31% of those surveyed also expect a Labour government to take power by May 2022 and 76% confirm that their organisation is taking steps to prepare for the possibility.
But beyond the feeling that Corbyn might be bad for business, what policies may impact companies in the UK?
As you would expect, workers’ rights are core to Corbyn’s vision for the UK. As part of this the National Minimum Wage would increase to the National Living Wage for all – estimated to be at least £10 per hour by 2020. Unpaid internships and zero-hours contracts would also be banned.
Although these policies would increase costs and restrict activities for many businesses, 52% of business leaders surveyed by Britain Thinks favoured a Labour government on the issue of workers’ rights, compared to the 32% which favoured the Conservatives.
Corbyn’s manifesto paints him as the champion of small businesses and start-ups. The proposed National Investment Bank would ‘fill existing gaps in lending by private banks, particularly to small businesses, and provide patient, long-term finance to R&D-intensive investments.’ Mandated quarterly reporting would be scrapped for companies with annual turnover of less than £85,000.
Corbyn has also pledged to funnel investment into neglected regions and infrastructure and target late payments in both private and public sectors.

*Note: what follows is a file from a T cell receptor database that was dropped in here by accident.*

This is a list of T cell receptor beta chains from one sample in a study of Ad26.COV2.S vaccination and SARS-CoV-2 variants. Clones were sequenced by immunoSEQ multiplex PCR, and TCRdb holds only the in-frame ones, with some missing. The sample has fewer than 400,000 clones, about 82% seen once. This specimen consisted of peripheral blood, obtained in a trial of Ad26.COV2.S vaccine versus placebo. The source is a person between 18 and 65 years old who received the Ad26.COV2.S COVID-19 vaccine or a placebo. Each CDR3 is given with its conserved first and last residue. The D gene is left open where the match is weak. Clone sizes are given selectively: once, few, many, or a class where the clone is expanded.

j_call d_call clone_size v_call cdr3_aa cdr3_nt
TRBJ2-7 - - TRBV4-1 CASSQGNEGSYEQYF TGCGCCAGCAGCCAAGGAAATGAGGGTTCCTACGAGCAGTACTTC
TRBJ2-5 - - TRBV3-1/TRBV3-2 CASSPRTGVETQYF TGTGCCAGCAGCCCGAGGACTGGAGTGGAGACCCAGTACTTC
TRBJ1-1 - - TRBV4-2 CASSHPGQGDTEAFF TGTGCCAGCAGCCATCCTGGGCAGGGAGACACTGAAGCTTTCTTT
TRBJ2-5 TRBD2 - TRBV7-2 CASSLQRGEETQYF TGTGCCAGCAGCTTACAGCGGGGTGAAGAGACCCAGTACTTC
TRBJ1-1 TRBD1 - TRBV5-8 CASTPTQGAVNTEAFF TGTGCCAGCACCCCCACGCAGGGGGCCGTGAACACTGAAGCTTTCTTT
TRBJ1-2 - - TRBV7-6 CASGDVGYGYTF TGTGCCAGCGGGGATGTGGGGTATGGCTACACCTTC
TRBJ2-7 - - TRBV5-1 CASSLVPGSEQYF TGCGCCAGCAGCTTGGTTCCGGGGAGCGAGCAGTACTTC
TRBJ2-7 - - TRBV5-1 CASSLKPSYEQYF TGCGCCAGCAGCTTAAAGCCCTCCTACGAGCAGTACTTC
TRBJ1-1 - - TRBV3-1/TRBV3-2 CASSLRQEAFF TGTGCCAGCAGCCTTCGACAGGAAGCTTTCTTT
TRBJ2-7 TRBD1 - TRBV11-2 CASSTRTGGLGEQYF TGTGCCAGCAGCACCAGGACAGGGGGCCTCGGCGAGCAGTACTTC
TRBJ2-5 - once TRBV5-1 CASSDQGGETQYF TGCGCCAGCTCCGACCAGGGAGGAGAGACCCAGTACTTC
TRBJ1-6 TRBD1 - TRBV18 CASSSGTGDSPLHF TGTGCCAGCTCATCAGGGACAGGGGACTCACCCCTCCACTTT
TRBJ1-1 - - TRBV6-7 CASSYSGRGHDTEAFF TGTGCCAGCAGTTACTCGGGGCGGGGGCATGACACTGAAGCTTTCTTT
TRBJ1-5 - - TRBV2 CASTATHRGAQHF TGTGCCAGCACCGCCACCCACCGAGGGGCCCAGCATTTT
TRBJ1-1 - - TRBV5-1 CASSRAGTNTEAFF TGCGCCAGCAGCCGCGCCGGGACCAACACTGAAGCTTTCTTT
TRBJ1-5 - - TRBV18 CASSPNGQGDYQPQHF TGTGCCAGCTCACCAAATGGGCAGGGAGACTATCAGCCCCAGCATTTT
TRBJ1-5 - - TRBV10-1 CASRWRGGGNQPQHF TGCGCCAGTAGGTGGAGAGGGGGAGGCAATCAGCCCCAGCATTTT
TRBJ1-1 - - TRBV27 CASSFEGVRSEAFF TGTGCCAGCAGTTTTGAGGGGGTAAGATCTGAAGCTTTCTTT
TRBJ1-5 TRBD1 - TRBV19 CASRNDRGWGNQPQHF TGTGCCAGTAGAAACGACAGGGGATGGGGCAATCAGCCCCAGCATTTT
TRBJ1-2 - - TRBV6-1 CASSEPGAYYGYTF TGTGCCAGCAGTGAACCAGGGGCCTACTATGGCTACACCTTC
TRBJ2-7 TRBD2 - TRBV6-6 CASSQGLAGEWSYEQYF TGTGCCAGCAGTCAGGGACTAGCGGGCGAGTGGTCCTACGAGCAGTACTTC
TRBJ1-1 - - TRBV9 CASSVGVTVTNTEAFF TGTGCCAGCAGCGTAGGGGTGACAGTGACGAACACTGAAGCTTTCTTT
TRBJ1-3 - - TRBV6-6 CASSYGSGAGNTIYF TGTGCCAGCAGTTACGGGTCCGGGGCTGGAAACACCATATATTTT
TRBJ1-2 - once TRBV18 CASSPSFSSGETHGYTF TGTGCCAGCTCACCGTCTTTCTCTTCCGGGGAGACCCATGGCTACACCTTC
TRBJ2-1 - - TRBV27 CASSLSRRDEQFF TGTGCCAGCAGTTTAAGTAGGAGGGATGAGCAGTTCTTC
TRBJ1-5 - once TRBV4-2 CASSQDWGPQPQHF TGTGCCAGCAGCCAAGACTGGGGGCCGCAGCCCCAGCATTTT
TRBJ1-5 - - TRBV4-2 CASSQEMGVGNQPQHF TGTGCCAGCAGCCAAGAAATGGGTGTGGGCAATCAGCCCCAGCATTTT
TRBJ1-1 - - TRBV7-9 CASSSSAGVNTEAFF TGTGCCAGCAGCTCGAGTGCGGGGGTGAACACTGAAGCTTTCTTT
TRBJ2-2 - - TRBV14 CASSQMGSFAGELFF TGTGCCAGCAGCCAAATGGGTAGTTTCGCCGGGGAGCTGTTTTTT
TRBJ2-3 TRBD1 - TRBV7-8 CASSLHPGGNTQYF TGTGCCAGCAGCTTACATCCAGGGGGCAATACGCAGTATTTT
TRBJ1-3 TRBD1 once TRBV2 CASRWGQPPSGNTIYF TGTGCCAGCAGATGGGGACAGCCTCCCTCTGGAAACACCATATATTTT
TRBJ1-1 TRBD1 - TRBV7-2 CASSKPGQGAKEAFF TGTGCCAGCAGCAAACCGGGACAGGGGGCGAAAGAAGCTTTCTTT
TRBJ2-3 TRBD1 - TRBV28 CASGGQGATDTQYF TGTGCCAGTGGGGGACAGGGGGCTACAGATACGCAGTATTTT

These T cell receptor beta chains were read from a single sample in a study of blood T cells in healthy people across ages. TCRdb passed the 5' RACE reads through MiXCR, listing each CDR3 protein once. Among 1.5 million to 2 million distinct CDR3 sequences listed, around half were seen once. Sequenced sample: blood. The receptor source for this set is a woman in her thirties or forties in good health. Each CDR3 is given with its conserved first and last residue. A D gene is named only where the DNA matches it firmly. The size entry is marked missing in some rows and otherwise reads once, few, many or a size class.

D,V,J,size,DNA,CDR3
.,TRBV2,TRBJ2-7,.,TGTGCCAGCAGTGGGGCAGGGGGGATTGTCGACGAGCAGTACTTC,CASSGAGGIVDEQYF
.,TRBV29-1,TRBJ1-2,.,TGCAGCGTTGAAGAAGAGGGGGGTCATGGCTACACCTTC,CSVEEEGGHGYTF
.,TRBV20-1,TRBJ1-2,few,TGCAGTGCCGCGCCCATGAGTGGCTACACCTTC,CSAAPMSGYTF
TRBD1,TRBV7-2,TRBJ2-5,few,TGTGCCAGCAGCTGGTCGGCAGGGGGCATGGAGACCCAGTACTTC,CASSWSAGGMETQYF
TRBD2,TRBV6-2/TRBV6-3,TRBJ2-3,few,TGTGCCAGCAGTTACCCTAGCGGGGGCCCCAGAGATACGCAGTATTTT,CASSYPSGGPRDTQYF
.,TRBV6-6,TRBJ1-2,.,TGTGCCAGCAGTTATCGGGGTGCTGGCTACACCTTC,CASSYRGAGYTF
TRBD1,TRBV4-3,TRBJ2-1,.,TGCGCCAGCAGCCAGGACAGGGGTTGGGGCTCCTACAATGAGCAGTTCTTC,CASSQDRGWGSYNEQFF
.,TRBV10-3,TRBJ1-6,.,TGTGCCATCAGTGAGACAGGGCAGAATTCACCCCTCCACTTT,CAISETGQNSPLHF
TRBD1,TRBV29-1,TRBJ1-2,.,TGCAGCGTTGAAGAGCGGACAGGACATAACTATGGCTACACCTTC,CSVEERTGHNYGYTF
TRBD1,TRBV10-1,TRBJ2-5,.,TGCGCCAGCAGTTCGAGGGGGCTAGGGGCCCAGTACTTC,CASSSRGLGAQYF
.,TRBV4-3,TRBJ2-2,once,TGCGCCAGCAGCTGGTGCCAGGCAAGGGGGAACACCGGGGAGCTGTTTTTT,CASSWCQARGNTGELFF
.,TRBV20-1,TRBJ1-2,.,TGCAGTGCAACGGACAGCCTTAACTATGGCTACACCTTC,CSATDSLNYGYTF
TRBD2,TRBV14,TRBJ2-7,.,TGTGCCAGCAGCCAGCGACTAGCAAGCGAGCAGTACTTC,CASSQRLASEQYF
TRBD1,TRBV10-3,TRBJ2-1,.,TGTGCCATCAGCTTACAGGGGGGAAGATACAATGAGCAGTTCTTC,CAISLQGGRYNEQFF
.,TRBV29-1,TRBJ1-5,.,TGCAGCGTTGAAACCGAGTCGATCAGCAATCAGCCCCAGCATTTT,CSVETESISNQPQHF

However, the emphasis on entrepreneurship and creating an ‘innovation nation’ is perhaps at odds with his keystone pledge to re-nationalise the rail system, utilities, and Royal Mail. In these sectors, innovation is encouraged in the public sector rather than the private.
Further, a proposed Excessive Pay Levy on companies with staff earning very high pay may deter ambitious entrepreneurs from growing a business in the UK.
International Trade and Investment
Regarding international trade, Corbyn’s manifesto again champions small businesses in the global economy: “We will develop an export incentive scheme for SMEs based on international best practice, and we will ring-fence Tradeshow Access Programme grants to help SMEs reach new customers around the world.” It promises capital investment schemes and other international incentives, though is fuzzy on details. Meanwhile, finance professionals warn of capital flight.
But Will McIntosh-Whyte, who manages funds for Rathbones, isn’t so sure about Corbyn’s championing of business: “If Jeremy Corbyn’s Labour took power, it would probably look a lot like a hard Brexit.
‘Domestic stocks would get hit hard and Sterling would fall. Mr Corbyn fundamentally disagrees with many economic and legal conventions that have been sacrosanct for a generation or more. The uncertainty he brings is highly likely to unsettle businesses and investors, leading to capital flight and a rise in gilt yields.”
Tax the rich
Whether business leaders consider Corbyn’s policies good or bad, his government would inevitably have far-reaching repercussions for UK businesses. Basic economics – and lessons from history – have also often shown that the higher the rates of tax you place on businesses and wealth creators, the less wealth and jobs they often create.